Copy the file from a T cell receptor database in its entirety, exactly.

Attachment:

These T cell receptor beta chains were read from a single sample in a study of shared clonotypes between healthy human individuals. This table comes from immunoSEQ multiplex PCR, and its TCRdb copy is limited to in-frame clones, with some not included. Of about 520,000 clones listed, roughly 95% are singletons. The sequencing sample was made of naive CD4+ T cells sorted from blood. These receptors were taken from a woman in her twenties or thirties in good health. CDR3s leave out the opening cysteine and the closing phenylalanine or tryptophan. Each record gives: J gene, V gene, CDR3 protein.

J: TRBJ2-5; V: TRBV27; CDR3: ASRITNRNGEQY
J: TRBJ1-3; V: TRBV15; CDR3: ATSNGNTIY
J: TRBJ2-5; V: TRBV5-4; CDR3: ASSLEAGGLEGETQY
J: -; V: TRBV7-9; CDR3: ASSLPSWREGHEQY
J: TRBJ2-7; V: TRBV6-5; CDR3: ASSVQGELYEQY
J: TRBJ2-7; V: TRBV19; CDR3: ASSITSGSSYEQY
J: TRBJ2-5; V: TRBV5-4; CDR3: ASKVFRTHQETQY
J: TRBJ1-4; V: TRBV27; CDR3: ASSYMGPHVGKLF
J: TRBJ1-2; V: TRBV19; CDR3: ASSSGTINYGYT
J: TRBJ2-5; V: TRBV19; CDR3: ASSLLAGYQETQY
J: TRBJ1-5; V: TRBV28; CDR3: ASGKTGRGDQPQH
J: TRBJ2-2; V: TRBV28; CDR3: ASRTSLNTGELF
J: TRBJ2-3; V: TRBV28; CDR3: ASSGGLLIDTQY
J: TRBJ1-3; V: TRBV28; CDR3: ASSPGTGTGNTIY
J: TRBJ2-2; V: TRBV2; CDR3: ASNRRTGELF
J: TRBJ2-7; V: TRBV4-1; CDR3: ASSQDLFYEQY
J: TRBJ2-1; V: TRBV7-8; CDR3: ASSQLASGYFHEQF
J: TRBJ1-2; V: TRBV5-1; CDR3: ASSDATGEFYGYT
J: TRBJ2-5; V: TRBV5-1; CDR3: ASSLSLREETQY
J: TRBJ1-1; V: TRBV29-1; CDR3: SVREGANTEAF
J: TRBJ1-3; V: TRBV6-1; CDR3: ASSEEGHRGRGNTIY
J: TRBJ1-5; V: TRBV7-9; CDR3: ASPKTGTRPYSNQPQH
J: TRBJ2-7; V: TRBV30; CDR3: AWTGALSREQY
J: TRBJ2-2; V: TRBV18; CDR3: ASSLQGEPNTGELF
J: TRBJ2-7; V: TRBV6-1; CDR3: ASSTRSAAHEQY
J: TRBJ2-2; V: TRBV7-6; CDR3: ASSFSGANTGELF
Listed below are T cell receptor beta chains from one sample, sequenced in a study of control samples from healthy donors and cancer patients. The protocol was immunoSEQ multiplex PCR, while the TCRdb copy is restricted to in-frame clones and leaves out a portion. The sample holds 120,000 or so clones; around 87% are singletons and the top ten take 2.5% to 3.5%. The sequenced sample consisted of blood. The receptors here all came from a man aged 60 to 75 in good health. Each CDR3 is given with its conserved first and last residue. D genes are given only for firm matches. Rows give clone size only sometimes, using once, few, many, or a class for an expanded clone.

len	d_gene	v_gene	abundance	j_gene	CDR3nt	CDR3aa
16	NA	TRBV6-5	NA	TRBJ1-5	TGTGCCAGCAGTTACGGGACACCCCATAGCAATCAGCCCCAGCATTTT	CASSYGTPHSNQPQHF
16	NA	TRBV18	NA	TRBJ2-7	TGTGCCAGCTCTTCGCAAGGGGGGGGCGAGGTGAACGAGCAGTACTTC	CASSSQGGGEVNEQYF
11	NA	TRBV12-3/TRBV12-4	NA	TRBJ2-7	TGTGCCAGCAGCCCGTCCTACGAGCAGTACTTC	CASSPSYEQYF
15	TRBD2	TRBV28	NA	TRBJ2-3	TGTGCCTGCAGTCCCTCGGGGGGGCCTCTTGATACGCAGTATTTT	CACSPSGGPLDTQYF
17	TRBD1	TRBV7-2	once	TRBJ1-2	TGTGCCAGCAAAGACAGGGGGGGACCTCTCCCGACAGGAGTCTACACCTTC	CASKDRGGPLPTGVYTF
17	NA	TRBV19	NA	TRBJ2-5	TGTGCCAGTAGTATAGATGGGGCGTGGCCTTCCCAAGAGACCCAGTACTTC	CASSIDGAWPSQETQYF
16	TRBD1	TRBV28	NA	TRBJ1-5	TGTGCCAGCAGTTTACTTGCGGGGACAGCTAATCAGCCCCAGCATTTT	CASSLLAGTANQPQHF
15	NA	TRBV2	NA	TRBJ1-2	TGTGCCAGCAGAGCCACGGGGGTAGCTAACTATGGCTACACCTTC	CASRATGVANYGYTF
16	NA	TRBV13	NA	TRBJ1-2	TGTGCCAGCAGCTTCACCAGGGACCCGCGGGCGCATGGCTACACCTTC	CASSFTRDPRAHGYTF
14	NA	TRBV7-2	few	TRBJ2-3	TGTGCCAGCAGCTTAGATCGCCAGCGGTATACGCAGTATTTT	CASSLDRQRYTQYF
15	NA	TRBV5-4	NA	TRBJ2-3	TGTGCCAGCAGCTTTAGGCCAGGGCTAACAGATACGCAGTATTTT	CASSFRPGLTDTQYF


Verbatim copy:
These T cell receptor beta chains were read from a single sample in a study of shared clonotypes between healthy human individuals. This table comes from immunoSEQ multiplex PCR, and its TCRdb copy is limited to in-frame clones, with some not included. Of about 520,000 clones listed, roughly 95% are singletons. The sequencing sample was made of naive CD4+ T cells sorted from blood. These receptors were taken from a woman in her twenties or thirties in good health. CDR3s leave out the opening cysteine and the closing phenylalanine or tryptophan. Each record gives: J gene, V gene, CDR3 protein.

J: TRBJ2-5; V: TRBV27; CDR3: ASRITNRNGEQY
J: TRBJ1-3; V: TRBV15; CDR3: ATSNGNTIY
J: TRBJ2-5; V: TRBV5-4; CDR3: ASSLEAGGLEGETQY
J: -; V: TRBV7-9; CDR3: ASSLPSWREGHEQY
J: TRBJ2-7; V: TRBV6-5; CDR3: ASSVQGELYEQY
J: TRBJ2-7; V: TRBV19; CDR3: ASSITSGSSYEQY
J: TRBJ2-5; V: TRBV5-4; CDR3: ASKVFRTHQETQY
J: TRBJ1-4; V: TRBV27; CDR3: ASSYMGPHVGKLF
J: TRBJ1-2; V: TRBV19; CDR3: ASSSGTINYGYT
J: TRBJ2-5; V: TRBV19; CDR3: ASSLLAGYQETQY
J: TRBJ1-5; V: TRBV28; CDR3: ASGKTGRGDQPQH
J: TRBJ2-2; V: TRBV28; CDR3: ASRTSLNTGELF
J: TRBJ2-3; V: TRBV28; CDR3: ASSGGLLIDTQY
J: TRBJ1-3; V: TRBV28; CDR3: ASSPGTGTGNTIY
J: TRBJ2-2; V: TRBV2; CDR3: ASNRRTGELF
J: TRBJ2-7; V: TRBV4-1; CDR3: ASSQDLFYEQY
J: TRBJ2-1; V: TRBV7-8; CDR3: ASSQLASGYFHEQF
J: TRBJ1-2; V: TRBV5-1; CDR3: ASSDATGEFYGYT
J: TRBJ2-5; V: TRBV5-1; CDR3: ASSLSLREETQY
J: TRBJ1-1; V: TRBV29-1; CDR3: SVREGANTEAF
J: TRBJ1-3; V: TRBV6-1; CDR3: ASSEEGHRGRGNTIY
J: TRBJ1-5; V: TRBV7-9; CDR3: ASPKTGTRPYSNQPQH
J: TRBJ2-7; V: TRBV30; CDR3: AWTGALSREQY
J: TRBJ2-2; V: TRBV18; CDR3: ASSLQGEPNTGELF
J: TRBJ2-7; V: TRBV6-1; CDR3: ASSTRSAAHEQY
J: TRBJ2-2; V: TRBV7-6; CDR3: ASSFSGANTGELF
Listed below are T cell receptor beta chains from one sample, sequenced in a study of control samples from healthy donors and cancer patients. The protocol was immunoSEQ multiplex PCR, while the TCRdb copy is restricted to in-frame clones and leaves out a portion. The sample holds 120,000 or so clones; around 87% are singletons and the top ten take 2.5% to 3.5%. The sequenced sample consisted of blood. The receptors here all came from a man aged 60 to 75 in good health. Each CDR3 is given with its conserved first and last residue. D genes are given only for firm matches. Rows give clone size only sometimes, using once, few, many, or a class for an expanded clone.

len	d_gene	v_gene	abundance	j_gene	CDR3nt	CDR3aa
16	NA	TRBV6-5	NA	TRBJ1-5	TGTGCCAGCAGTTACGGGACACCCCATAGCAATCAGCCCCAGCATTTT	CASSYGTPHSNQPQHF
16	NA	TRBV18	NA	TRBJ2-7	TGTGCCAGCTCTTCGCAAGGGGGGGGCGAGGTGAACGAGCAGTACTTC	CASSSQGGGEVNEQYF
11	NA	TRBV12-3/TRBV12-4	NA	TRBJ2-7	TGTGCCAGCAGCCCGTCCTACGAGCAGTACTTC	CASSPSYEQYF
15	TRBD2	TRBV28	NA	TRBJ2-3	TGTGCCTGCAGTCCCTCGGGGGGGCCTCTTGATACGCAGTATTTT	CACSPSGGPLDTQYF
17	TRBD1	TRBV7-2	once	TRBJ1-2	TGTGCCAGCAAAGACAGGGGGGGACCTCTCCCGACAGGAGTCTACACCTTC	CASKDRGGPLPTGVYTF
17	NA	TRBV19	NA	TRBJ2-5	TGTGCCAGTAGTATAGATGGGGCGTGGCCTTCCCAAGAGACCCAGTACTTC	CASSIDGAWPSQETQYF
16	TRBD1	TRBV28	NA	TRBJ1-5	TGTGCCAGCAGTTTACTTGCGGGGACAGCTAATCAGCCCCAGCATTTT	CASSLLAGTANQPQHF
15	NA	TRBV2	NA	TRBJ1-2	TGTGCCAGCAGAGCCACGGGGGTAGCTAACTATGGCTACACCTTC	CASRATGVANYGYTF
16	NA	TRBV13	NA	TRBJ1-2	TGTGCCAGCAGCTTCACCAGGGACCCGCGGGCGCATGGCTACACCTTC	CASSFTRDPRAHGYTF
14	NA	TRBV7-2	few	TRBJ2-3	TGTGCCAGCAGCTTAGATCGCCAGCGGTATACGCAGTATTTT	CASSLDRQRYTQYF
15	NA	TRBV5-4	NA	TRBJ2-3	TGTGCCAGCAGCTTTAGGCCAGGGCTAACAGATACGCAGTATTTT	CASSFRPGLTDTQYF